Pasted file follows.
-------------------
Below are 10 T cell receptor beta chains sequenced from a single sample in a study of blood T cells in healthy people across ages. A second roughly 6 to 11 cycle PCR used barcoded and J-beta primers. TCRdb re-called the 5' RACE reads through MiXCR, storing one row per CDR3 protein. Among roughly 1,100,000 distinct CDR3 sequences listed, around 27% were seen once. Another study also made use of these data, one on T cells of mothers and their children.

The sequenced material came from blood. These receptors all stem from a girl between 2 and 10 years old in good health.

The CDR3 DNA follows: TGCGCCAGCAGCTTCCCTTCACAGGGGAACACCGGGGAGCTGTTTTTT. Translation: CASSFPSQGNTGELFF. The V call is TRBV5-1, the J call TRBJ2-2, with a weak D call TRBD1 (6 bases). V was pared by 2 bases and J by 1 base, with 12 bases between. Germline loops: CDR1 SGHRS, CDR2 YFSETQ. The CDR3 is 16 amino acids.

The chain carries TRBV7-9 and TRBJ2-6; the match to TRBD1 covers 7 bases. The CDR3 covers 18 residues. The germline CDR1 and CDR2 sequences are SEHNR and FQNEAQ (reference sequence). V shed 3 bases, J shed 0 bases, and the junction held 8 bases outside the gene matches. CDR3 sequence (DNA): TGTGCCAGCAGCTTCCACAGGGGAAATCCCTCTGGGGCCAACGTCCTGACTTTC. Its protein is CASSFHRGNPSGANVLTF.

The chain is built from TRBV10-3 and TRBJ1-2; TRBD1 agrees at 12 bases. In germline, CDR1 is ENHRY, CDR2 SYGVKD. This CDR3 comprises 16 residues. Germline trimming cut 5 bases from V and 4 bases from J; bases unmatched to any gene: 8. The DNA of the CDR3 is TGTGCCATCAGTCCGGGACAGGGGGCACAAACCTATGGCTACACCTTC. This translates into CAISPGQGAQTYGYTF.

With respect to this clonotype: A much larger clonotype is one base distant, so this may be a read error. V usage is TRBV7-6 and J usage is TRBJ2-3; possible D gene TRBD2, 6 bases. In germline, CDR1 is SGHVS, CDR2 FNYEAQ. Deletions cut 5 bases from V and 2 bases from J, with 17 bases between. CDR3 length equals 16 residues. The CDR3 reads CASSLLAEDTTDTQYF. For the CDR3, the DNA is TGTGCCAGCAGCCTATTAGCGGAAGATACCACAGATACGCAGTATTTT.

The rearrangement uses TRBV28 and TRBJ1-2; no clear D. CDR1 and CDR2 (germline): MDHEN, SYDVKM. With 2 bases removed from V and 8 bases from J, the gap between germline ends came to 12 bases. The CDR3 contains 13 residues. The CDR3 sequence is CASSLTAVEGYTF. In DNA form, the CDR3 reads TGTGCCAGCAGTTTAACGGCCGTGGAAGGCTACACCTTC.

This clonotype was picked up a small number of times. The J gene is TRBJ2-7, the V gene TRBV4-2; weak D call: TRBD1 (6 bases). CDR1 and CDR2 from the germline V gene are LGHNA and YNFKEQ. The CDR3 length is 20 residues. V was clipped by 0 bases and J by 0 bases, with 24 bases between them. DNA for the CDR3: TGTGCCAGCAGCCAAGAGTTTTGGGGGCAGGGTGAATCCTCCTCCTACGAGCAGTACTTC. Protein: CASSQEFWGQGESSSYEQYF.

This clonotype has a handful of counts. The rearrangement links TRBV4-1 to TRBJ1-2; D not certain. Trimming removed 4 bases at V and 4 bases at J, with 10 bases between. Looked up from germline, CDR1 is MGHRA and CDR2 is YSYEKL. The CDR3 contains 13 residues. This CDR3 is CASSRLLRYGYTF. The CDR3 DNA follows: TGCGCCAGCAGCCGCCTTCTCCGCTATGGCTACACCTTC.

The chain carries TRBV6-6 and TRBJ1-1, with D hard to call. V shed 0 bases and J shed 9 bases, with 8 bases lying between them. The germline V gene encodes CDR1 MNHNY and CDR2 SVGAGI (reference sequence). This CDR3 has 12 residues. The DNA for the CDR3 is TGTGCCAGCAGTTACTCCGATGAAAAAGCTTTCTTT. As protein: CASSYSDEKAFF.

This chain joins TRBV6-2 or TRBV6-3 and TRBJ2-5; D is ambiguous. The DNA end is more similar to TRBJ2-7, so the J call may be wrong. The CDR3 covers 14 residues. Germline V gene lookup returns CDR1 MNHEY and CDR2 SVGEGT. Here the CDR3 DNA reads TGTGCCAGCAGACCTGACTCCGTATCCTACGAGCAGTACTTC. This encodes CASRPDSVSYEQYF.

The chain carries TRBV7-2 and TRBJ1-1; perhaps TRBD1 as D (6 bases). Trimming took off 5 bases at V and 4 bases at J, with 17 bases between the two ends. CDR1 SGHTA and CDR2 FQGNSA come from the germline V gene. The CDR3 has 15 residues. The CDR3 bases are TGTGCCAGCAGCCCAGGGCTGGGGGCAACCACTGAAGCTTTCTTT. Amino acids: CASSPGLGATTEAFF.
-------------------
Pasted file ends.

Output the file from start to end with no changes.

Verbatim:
Below are 10 T cell receptor beta chains sequenced from a single sample in a study of blood T cells in healthy people across ages. A second roughly 6 to 11 cycle PCR used barcoded and J-beta primers. TCRdb re-called the 5' RACE reads through MiXCR, storing one row per CDR3 protein. Among roughly 1,100,000 distinct CDR3 sequences listed, around 27% were seen once. Another study also made use of these data, one on T cells of mothers and their children.

The sequenced material came from blood. These receptors all stem from a girl between 2 and 10 years old in good health.

The CDR3 DNA follows: TGCGCCAGCAGCTTCCCTTCACAGGGGAACACCGGGGAGCTGTTTTTT. Translation: CASSFPSQGNTGELFF. The V call is TRBV5-1, the J call TRBJ2-2, with a weak D call TRBD1 (6 bases). V was pared by 2 bases and J by 1 base, with 12 bases between. Germline loops: CDR1 SGHRS, CDR2 YFSETQ. The CDR3 is 16 amino acids.

The chain carries TRBV7-9 and TRBJ2-6; the match to TRBD1 covers 7 bases. The CDR3 covers 18 residues. The germline CDR1 and CDR2 sequences are SEHNR and FQNEAQ (reference sequence). V shed 3 bases, J shed 0 bases, and the junction held 8 bases outside the gene matches. CDR3 sequence (DNA): TGTGCCAGCAGCTTCCACAGGGGAAATCCCTCTGGGGCCAACGTCCTGACTTTC. Its protein is CASSFHRGNPSGANVLTF.

The chain is built from TRBV10-3 and TRBJ1-2; TRBD1 agrees at 12 bases. In germline, CDR1 is ENHRY, CDR2 SYGVKD. This CDR3 comprises 16 residues. Germline trimming cut 5 bases from V and 4 bases from J; bases unmatched to any gene: 8. The DNA of the CDR3 is TGTGCCATCAGTCCGGGACAGGGGGCACAAACCTATGGCTACACCTTC. This translates into CAISPGQGAQTYGYTF.

With respect to this clonotype: A much larger clonotype is one base distant, so this may be a read error. V usage is TRBV7-6 and J usage is TRBJ2-3; possible D gene TRBD2, 6 bases. In germline, CDR1 is SGHVS, CDR2 FNYEAQ. Deletions cut 5 bases from V and 2 bases from J, with 17 bases between. CDR3 length equals 16 residues. The CDR3 reads CASSLLAEDTTDTQYF. For the CDR3, the DNA is TGTGCCAGCAGCCTATTAGCGGAAGATACCACAGATACGCAGTATTTT.

The rearrangement uses TRBV28 and TRBJ1-2; no clear D. CDR1 and CDR2 (germline): MDHEN, SYDVKM. With 2 bases removed from V and 8 bases from J, the gap between germline ends came to 12 bases. The CDR3 contains 13 residues. The CDR3 sequence is CASSLTAVEGYTF. In DNA form, the CDR3 reads TGTGCCAGCAGTTTAACGGCCGTGGAAGGCTACACCTTC.

This clonotype was picked up a small number of times. The J gene is TRBJ2-7, the V gene TRBV4-2; weak D call: TRBD1 (6 bases). CDR1 and CDR2 from the germline V gene are LGHNA and YNFKEQ. The CDR3 length is 20 residues. V was clipped by 0 bases and J by 0 bases, with 24 bases between them. DNA for the CDR3: TGTGCCAGCAGCCAAGAGTTTTGGGGGCAGGGTGAATCCTCCTCCTACGAGCAGTACTTC. Protein: CASSQEFWGQGESSSYEQYF.

This clonotype has a handful of counts. The rearrangement links TRBV4-1 to TRBJ1-2; D not certain. Trimming removed 4 bases at V and 4 bases at J, with 10 bases between. Looked up from germline, CDR1 is MGHRA and CDR2 is YSYEKL. The CDR3 contains 13 residues. This CDR3 is CASSRLLRYGYTF. The CDR3 DNA follows: TGCGCCAGCAGCCGCCTTCTCCGCTATGGCTACACCTTC.

The chain carries TRBV6-6 and TRBJ1-1, with D hard to call. V shed 0 bases and J shed 9 bases, with 8 bases lying between them. The germline V gene encodes CDR1 MNHNY and CDR2 SVGAGI (reference sequence). This CDR3 has 12 residues. The DNA for the CDR3 is TGTGCCAGCAGTTACTCCGATGAAAAAGCTTTCTTT. As protein: CASSYSDEKAFF.

This chain joins TRBV6-2 or TRBV6-3 and TRBJ2-5; D is ambiguous. The DNA end is more similar to TRBJ2-7, so the J call may be wrong. The CDR3 covers 14 residues. Germline V gene lookup returns CDR1 MNHEY and CDR2 SVGEGT. Here the CDR3 DNA reads TGTGCCAGCAGACCTGACTCCGTATCCTACGAGCAGTACTTC. This encodes CASRPDSVSYEQYF.

The chain carries TRBV7-2 and TRBJ1-1; perhaps TRBD1 as D (6 bases). Trimming took off 5 bases at V and 4 bases at J, with 17 bases between the two ends. CDR1 SGHTA and CDR2 FQGNSA come from the germline V gene. The CDR3 has 15 residues. The CDR3 bases are TGTGCCAGCAGCCCAGGGCTGGGGGCAACCACTGAAGCTTTCTTT. Amino acids: CASSPGLGATTEAFF.